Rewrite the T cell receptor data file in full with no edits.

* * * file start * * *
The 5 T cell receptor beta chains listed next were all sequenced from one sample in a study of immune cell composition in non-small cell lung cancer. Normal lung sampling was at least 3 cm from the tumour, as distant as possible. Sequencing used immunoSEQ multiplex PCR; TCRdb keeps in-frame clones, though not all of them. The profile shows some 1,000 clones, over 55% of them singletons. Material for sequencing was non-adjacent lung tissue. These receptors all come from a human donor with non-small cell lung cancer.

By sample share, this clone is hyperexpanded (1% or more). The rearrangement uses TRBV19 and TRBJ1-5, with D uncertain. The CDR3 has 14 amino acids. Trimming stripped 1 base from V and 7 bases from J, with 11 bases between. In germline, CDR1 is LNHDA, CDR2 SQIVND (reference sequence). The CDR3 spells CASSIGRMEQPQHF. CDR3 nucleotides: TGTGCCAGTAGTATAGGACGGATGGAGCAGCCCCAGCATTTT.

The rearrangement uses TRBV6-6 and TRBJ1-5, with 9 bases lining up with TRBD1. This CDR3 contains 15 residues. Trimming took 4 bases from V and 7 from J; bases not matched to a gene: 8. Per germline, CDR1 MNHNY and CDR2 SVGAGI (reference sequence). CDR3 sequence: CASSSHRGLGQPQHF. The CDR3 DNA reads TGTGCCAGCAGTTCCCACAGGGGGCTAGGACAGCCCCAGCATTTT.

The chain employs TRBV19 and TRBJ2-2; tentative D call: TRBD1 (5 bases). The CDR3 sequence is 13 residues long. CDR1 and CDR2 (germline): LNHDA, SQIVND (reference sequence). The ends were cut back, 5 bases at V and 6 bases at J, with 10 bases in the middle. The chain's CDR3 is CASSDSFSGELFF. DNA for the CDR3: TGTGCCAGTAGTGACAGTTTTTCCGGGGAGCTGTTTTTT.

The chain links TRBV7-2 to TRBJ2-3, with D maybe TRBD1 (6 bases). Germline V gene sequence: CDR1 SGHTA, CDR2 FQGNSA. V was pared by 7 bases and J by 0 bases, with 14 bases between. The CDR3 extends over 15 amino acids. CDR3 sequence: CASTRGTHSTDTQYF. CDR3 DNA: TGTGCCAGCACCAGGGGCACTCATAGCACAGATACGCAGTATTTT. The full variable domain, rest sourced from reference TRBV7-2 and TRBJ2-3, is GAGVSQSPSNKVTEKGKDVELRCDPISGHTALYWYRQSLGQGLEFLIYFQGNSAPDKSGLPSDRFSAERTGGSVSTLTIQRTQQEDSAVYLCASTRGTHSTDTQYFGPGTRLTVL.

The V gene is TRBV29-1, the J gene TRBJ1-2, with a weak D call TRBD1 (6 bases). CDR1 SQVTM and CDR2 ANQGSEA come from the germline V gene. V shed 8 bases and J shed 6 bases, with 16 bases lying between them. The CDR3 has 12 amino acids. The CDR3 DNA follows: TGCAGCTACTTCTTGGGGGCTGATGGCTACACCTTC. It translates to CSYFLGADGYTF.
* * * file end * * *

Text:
The 5 T cell receptor beta chains listed next were all sequenced from one sample in a study of immune cell composition in non-small cell lung cancer. Normal lung sampling was at least 3 cm from the tumour, as distant as possible. Sequencing used immunoSEQ multiplex PCR; TCRdb keeps in-frame clones, though not all of them. The profile shows some 1,000 clones, over 55% of them singletons. Material for sequencing was non-adjacent lung tissue. These receptors all come from a human donor with non-small cell lung cancer.

By sample share, this clone is hyperexpanded (1% or more). The rearrangement uses TRBV19 and TRBJ1-5, with D uncertain. The CDR3 has 14 amino acids. Trimming stripped 1 base from V and 7 bases from J, with 11 bases between. In germline, CDR1 is LNHDA, CDR2 SQIVND (reference sequence). The CDR3 spells CASSIGRMEQPQHF. CDR3 nucleotides: TGTGCCAGTAGTATAGGACGGATGGAGCAGCCCCAGCATTTT.

The rearrangement uses TRBV6-6 and TRBJ1-5, with 9 bases lining up with TRBD1. This CDR3 contains 15 residues. Trimming took 4 bases from V and 7 from J; bases not matched to a gene: 8. Per germline, CDR1 MNHNY and CDR2 SVGAGI (reference sequence). CDR3 sequence: CASSSHRGLGQPQHF. The CDR3 DNA reads TGTGCCAGCAGTTCCCACAGGGGGCTAGGACAGCCCCAGCATTTT.

The chain employs TRBV19 and TRBJ2-2; tentative D call: TRBD1 (5 bases). The CDR3 sequence is 13 residues long. CDR1 and CDR2 (germline): LNHDA, SQIVND (reference sequence). The ends were cut back, 5 bases at V and 6 bases at J, with 10 bases in the middle. The chain's CDR3 is CASSDSFSGELFF. DNA for the CDR3: TGTGCCAGTAGTGACAGTTTTTCCGGGGAGCTGTTTTTT.

The chain links TRBV7-2 to TRBJ2-3, with D maybe TRBD1 (6 bases). Germline V gene sequence: CDR1 SGHTA, CDR2 FQGNSA. V was pared by 7 bases and J by 0 bases, with 14 bases between. The CDR3 extends over 15 amino acids. CDR3 sequence: CASTRGTHSTDTQYF. CDR3 DNA: TGTGCCAGCACCAGGGGCACTCATAGCACAGATACGCAGTATTTT. The full variable domain, rest sourced from reference TRBV7-2 and TRBJ2-3, is GAGVSQSPSNKVTEKGKDVELRCDPISGHTALYWYRQSLGQGLEFLIYFQGNSAPDKSGLPSDRFSAERTGGSVSTLTIQRTQQEDSAVYLCASTRGTHSTDTQYFGPGTRLTVL.

The V gene is TRBV29-1, the J gene TRBJ1-2, with a weak D call TRBD1 (6 bases). CDR1 SQVTM and CDR2 ANQGSEA come from the germline V gene. V shed 8 bases and J shed 6 bases, with 16 bases lying between them. The CDR3 has 12 amino acids. The CDR3 DNA follows: TGCAGCTACTTCTTGGGGGCTGATGGCTACACCTTC. It translates to CSYFLGADGYTF.